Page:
Inner  Frontier
Fourth Way Spiritual Practice

 

Inner Work


For week of April 25, 2016

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Responsive Presence

(Modes of Presence 4)

When we see how often we are lost in the stream of thoughts, lacking presence, inattentive, half-aware, it moves us, kindling our need to live more completely, more vividly. We could try seeking new experiences whose very newness awakens us. Certainly, there is no harm in going after new experiences. But there is a more effective approach to the fundamental problem of half-awareness: upon noticing our own absence, we actively respond by choosing presence, choosing to be in this moment fully. In this sense, we do not need to seek new experiences, because in presence each moment is made new.

It may be the thousandth time we are washing the same dish, but instead of being inattentive, bored, daydreaming, or wanting to be finished, we live it. In presence we are in contact with our all our senses. We hear the splash and feel the warmth of the water, the hardness and weight of the dish. We notice its fragility. We feel our hands in action. We notice the colors and shapes of the dish, the sink, the water, and we feel that we ourselves are there, washing this dish. This is a moment made vivid, as each moment can be, if we live it in presence. Knowing this is possible, the contrast with a moment of half-awareness makes us wish for more. And we act on that wish by moving into presence.

When someone we care about is in difficulty, we respond. Sometimes this calls for action on our part. But often it simply calls us to be there for that person. We see the need. We may not possess the requisite expertise or ability to alleviate the difficulty. We can, though, offer ourselves, as a kind and supportive presence. We can just be there. Our own inner stillness and attentiveness have a subtle but important impact.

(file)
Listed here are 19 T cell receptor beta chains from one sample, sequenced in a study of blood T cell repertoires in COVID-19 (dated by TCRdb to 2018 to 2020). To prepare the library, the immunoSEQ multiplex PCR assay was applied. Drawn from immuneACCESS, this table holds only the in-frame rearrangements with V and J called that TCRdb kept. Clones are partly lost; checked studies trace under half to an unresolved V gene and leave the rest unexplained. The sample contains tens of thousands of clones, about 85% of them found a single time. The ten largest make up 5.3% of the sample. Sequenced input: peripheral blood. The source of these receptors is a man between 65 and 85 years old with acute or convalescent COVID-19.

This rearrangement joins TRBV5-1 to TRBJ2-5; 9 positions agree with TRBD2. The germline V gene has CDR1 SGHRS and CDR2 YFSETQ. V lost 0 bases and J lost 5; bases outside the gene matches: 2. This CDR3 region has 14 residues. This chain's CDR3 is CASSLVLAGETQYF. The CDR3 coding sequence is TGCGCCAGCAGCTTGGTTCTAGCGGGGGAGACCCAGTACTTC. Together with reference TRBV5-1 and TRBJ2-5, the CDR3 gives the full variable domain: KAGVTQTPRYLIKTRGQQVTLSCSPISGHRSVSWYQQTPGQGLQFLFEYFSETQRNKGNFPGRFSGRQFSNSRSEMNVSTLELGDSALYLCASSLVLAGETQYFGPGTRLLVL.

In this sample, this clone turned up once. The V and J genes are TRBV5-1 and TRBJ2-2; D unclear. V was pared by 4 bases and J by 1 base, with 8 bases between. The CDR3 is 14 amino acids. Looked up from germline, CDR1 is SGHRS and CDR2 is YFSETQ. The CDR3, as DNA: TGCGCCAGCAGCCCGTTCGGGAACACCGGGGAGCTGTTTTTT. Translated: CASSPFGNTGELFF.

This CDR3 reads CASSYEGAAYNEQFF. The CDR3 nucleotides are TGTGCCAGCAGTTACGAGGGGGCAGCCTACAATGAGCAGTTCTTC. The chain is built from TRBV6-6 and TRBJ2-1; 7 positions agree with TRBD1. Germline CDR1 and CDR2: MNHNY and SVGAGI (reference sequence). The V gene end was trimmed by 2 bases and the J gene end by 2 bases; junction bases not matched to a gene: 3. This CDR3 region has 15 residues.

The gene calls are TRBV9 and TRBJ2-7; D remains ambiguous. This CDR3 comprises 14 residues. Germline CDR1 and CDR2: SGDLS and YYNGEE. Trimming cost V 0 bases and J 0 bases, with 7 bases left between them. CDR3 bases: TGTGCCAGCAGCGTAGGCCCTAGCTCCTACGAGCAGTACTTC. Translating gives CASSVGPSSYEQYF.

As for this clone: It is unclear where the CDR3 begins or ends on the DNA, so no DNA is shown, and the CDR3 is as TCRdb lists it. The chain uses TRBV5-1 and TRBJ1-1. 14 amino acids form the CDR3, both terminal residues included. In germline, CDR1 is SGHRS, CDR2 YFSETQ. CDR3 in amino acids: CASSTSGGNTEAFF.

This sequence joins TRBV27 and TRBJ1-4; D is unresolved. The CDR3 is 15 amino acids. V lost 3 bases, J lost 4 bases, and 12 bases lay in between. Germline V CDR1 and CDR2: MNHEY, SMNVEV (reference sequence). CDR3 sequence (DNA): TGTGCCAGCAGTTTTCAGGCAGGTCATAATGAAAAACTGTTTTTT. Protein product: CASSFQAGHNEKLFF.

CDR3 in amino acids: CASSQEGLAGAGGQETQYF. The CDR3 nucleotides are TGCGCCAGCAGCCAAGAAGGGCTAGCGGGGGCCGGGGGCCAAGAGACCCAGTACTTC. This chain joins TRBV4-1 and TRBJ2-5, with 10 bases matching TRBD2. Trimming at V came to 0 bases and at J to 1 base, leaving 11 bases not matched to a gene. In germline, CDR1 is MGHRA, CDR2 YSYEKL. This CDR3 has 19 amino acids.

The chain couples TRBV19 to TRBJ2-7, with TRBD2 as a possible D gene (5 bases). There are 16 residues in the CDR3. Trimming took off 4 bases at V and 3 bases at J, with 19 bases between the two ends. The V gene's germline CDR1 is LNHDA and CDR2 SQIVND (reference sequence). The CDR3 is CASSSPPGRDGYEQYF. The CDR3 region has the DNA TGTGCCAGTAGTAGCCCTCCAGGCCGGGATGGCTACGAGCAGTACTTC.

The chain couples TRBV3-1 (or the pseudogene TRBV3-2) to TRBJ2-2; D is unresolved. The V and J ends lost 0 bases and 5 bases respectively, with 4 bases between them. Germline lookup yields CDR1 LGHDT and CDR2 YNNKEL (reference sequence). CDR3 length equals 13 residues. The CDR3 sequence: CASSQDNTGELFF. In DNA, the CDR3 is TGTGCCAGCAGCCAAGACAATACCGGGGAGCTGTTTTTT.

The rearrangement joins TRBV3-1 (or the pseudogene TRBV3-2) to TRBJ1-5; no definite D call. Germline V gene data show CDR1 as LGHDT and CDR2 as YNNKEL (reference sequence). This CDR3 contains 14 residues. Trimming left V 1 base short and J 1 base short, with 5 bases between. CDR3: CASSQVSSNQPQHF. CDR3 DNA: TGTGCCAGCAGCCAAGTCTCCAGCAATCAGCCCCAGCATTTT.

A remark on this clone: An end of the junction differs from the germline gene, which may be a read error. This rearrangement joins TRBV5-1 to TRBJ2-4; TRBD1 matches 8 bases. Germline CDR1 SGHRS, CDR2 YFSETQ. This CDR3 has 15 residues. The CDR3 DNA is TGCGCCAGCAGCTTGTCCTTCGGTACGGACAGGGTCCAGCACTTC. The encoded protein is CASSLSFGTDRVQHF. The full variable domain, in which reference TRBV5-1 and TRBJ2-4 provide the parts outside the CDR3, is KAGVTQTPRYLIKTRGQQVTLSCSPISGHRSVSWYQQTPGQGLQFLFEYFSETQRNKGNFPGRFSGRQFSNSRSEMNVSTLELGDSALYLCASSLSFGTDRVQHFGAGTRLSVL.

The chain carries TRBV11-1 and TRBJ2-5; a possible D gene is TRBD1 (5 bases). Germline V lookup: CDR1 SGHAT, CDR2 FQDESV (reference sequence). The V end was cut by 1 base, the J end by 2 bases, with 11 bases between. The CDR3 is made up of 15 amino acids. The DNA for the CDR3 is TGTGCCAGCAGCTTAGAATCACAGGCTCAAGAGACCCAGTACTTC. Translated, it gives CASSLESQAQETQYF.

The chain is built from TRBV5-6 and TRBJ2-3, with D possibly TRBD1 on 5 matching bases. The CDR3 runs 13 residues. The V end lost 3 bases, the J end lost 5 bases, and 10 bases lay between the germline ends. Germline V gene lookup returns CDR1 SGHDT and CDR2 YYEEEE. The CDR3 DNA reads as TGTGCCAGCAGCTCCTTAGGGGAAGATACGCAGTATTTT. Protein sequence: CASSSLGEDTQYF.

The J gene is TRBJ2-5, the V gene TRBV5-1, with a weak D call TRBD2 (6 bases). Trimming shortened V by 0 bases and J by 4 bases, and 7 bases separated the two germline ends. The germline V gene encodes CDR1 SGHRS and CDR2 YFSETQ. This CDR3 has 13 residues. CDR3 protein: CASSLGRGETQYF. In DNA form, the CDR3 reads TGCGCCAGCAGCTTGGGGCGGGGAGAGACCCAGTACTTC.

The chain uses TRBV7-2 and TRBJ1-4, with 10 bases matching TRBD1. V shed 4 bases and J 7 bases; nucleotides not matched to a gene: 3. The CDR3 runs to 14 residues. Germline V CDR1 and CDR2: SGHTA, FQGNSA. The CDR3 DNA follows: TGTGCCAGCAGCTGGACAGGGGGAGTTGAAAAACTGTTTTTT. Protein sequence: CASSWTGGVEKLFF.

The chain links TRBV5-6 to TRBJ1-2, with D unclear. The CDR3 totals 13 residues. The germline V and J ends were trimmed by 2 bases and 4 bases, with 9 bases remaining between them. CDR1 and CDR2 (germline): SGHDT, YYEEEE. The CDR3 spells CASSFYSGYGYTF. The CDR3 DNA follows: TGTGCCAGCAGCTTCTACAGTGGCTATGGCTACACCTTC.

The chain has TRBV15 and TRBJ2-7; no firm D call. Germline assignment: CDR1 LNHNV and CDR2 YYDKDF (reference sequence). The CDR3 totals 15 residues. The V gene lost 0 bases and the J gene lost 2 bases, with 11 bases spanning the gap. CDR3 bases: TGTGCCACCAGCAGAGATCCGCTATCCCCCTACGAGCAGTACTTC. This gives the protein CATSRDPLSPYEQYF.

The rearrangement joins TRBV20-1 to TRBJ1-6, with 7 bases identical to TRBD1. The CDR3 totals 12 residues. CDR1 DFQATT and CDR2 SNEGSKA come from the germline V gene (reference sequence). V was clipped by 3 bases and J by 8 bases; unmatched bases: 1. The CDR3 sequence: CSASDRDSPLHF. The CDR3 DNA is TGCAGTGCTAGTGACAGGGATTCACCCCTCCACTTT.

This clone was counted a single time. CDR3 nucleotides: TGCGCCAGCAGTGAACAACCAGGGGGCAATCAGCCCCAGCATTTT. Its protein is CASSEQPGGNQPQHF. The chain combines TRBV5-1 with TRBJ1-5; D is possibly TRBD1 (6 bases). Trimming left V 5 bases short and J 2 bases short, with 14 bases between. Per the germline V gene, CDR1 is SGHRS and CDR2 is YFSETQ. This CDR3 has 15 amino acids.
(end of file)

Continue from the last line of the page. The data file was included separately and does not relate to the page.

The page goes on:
When we ourselves are in some difficulty or confronted by a significant challenge, we may need to respond with action. Our tendency may be to panic or react. But action backed by presence is more complete. When we are there, doing what we are doing, being the one who is doing it, the quality of what we do trends upward. The difficulty elicits this positive and appropriate response from us, rooted in presence. Here I am, doing what I need to do.

The entire field of experience spreads before us in every moment of our life. We are surrounded by and embedded in our experience, just as we are surrounded by and embedded in our immediate space. Can we enter the field of experience with presence? That field is a vast, endless opportunity for presence. It cries out for us to make something of it. Only if we are there, does experience matter. Otherwise, it may be wasted; our time and our life pass us by.

The upshot is that if we enter our experience with presence, the result is a meaningful moment. And meaningful moments make for a meaningful life. Whenever we wonder about the meaning of life, about the meaning of our own life, we can look to presence as a way toward answers. Certainly, what we do matters. But how we do what we do, in particular the degree to which we are present, underpins all meaning. Meaning flows from responding with presence to the possibilities, situations and moments of our life.

For this week, please practice responsive presence.


     

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